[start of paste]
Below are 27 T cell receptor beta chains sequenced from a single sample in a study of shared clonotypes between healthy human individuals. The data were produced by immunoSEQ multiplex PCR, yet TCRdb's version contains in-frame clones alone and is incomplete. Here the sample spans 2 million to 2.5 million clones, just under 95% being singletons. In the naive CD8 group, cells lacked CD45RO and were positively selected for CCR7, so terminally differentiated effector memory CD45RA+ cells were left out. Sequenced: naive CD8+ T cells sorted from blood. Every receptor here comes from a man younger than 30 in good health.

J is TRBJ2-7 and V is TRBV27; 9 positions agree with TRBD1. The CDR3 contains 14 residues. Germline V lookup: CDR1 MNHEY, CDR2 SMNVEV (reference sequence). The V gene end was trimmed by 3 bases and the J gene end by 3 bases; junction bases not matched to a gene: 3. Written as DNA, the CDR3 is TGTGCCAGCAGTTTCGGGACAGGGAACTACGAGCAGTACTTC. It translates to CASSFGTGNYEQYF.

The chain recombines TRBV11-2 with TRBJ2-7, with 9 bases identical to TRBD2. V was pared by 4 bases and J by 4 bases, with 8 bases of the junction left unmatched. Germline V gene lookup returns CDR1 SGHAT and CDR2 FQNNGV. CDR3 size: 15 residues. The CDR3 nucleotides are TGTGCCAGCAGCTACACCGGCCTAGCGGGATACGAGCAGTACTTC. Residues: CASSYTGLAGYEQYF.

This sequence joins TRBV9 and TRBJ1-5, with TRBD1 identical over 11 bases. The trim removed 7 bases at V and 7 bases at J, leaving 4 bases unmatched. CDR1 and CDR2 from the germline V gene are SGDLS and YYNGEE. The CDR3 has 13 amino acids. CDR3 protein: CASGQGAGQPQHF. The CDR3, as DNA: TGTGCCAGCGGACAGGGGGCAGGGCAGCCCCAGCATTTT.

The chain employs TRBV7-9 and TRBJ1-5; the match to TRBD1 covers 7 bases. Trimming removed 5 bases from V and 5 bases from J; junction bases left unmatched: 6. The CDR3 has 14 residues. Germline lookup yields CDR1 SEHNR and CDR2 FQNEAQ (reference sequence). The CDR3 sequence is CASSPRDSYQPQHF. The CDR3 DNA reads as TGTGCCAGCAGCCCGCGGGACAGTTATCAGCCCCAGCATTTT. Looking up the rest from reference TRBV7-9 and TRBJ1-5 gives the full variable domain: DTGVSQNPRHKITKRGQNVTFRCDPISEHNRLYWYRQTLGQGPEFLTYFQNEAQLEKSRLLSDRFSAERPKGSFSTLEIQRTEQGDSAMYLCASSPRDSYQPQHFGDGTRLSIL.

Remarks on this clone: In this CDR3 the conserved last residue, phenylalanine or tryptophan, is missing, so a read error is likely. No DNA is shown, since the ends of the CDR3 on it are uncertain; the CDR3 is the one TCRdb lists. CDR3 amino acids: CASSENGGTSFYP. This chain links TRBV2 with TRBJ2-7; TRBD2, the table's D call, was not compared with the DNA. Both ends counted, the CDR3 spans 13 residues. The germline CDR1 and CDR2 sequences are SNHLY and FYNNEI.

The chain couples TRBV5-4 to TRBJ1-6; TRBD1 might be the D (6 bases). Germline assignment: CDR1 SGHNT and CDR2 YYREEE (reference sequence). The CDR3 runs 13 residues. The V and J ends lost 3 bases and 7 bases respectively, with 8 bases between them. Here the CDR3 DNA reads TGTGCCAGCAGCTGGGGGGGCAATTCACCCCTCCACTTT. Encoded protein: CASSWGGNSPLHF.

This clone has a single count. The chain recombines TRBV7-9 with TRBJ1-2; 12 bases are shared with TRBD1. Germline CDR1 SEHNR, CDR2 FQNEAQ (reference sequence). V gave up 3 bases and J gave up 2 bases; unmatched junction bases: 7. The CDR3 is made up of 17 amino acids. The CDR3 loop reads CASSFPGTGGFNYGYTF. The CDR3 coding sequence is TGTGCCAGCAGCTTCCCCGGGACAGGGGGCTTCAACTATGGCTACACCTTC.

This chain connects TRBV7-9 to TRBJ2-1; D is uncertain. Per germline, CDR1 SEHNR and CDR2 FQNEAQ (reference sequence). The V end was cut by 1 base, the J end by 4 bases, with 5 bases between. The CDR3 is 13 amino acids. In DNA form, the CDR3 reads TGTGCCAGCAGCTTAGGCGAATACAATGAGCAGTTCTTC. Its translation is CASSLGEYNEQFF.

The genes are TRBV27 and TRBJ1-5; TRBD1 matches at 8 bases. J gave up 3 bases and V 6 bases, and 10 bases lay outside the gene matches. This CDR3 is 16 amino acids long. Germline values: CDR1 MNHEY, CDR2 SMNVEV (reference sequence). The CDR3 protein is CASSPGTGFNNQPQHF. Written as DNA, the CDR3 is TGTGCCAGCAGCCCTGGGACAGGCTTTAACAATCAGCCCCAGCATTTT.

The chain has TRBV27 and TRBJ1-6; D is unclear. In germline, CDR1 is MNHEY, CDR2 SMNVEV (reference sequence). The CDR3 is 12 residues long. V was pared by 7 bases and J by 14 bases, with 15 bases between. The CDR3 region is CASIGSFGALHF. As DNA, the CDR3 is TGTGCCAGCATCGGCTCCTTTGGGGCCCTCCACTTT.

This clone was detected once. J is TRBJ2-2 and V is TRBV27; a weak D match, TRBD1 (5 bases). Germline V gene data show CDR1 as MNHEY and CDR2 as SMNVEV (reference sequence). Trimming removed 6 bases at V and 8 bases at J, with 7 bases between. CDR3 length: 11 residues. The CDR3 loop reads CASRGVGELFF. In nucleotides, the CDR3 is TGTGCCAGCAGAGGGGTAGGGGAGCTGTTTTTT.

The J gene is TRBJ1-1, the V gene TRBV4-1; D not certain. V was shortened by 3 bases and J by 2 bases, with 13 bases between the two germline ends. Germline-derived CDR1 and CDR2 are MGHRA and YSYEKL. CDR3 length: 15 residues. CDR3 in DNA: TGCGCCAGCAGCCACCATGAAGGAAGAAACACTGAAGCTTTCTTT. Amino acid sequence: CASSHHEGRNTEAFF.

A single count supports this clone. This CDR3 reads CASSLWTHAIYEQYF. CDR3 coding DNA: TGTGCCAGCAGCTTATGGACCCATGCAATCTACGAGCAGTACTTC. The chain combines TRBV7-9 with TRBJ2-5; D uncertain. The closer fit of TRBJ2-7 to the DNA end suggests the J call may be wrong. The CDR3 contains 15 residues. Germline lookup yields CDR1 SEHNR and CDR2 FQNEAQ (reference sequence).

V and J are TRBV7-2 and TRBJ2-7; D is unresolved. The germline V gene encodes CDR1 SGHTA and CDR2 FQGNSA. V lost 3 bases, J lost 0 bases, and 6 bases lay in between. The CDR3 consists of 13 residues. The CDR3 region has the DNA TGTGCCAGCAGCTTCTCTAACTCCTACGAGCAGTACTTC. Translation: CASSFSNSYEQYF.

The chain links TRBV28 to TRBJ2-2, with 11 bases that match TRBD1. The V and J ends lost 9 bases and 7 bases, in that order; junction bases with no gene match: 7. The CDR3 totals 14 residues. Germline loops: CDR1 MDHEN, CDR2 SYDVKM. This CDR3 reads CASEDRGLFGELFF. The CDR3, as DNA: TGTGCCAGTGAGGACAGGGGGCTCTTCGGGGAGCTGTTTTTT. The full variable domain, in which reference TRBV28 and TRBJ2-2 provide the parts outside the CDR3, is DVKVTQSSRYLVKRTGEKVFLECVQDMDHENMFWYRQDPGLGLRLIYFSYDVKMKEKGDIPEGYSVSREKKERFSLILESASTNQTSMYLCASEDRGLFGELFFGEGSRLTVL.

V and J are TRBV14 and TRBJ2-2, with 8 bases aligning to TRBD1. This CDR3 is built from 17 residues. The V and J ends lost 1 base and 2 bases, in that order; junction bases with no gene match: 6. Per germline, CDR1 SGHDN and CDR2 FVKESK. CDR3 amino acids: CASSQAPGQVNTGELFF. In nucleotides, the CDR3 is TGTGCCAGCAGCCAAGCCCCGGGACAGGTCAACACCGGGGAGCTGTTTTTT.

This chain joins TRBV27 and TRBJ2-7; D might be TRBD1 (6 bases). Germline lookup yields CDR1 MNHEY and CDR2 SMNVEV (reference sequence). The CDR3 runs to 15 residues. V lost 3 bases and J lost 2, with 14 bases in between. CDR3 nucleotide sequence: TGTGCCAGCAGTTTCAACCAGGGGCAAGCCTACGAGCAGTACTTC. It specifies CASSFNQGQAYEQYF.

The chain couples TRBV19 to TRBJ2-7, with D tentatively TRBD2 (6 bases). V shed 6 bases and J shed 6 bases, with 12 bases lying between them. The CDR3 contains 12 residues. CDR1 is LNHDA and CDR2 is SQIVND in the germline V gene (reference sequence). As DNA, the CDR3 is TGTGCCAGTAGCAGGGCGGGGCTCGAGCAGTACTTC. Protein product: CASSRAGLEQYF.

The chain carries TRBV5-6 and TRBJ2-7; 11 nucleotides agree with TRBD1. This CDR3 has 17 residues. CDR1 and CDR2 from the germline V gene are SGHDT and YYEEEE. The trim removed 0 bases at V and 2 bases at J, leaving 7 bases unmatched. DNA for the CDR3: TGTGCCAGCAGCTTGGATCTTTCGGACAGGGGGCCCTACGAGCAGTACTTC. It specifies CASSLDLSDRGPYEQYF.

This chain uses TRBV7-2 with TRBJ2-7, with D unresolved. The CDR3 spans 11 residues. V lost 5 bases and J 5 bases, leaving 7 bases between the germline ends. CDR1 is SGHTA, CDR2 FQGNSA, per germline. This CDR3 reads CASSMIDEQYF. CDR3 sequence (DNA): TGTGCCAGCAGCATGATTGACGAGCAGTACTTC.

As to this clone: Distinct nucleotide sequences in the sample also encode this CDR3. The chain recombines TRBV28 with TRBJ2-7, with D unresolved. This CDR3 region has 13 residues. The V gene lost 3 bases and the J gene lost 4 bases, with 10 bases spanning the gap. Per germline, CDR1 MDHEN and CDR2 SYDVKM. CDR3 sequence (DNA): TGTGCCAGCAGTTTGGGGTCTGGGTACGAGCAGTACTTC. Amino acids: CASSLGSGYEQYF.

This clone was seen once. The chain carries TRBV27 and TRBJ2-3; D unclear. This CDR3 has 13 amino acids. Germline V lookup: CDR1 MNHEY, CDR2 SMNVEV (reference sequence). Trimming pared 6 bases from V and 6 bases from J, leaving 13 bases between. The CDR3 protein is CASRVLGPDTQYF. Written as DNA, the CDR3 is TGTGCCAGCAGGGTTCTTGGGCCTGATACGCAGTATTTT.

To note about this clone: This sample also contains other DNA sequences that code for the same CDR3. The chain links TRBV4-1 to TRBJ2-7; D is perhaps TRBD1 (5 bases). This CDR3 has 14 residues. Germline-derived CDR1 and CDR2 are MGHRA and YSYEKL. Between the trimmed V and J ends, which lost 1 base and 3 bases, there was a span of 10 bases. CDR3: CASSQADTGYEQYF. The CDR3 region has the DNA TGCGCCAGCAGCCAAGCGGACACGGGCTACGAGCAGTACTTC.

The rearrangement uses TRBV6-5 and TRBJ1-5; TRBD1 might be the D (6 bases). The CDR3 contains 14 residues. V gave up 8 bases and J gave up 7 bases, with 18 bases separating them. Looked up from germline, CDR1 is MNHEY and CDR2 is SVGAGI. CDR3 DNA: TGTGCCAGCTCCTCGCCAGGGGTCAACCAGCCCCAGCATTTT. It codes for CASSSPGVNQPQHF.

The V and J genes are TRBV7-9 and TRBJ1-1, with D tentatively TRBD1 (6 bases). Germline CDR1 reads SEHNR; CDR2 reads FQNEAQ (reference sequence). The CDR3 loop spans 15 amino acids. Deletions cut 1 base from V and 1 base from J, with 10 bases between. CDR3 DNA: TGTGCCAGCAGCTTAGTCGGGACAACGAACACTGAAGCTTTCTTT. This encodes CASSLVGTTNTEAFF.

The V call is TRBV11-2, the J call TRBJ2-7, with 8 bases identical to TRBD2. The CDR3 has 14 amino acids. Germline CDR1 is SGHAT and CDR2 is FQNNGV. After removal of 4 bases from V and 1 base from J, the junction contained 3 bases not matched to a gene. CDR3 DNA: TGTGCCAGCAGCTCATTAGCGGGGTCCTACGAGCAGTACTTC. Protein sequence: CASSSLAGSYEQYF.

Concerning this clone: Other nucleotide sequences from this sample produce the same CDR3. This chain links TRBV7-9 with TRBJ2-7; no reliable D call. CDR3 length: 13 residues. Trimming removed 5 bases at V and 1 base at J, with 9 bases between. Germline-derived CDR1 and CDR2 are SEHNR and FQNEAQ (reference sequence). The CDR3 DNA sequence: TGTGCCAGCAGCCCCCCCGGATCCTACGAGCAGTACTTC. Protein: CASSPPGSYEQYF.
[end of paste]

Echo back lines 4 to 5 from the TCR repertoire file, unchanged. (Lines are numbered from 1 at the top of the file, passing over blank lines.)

This sequence joins TRBV9 and TRBJ1-5, with TRBD1 identical over 11 bases. The trim removed 7 bases at V and 7 bases at J, leaving 4 bases unmatched. CDR1 and CDR2 from the germline V gene are SGDLS and YYNGEE. The CDR3 has 13 amino acids. CDR3 protein: CASGQGAGQPQHF. The CDR3, as DNA: TGTGCCAGCGGACAGGGGGCAGGGCAGCCCCAGCATTTT.

The chain employs TRBV7-9 and TRBJ1-5; the match to TRBD1 covers 7 bases. Trimming removed 5 bases from V and 5 bases from J; junction bases left unmatched: 6. The CDR3 has 14 residues. Germline lookup yields CDR1 SEHNR and CDR2 FQNEAQ (reference sequence). The CDR3 sequence is CASSPRDSYQPQHF. The CDR3 DNA reads as TGTGCCAGCAGCCCGCGGGACAGTTATCAGCCCCAGCATTTT. Looking up the rest from reference TRBV7-9 and TRBJ1-5 gives the full variable domain: DTGVSQNPRHKITKRGQNVTFRCDPISEHNRLYWYRQTLGQGPEFLTYFQNEAQLEKSRLLSDRFSAERPKGSFSTLEIQRTEQGDSAMYLCASSPRDSYQPQHFGDGTRLSIL.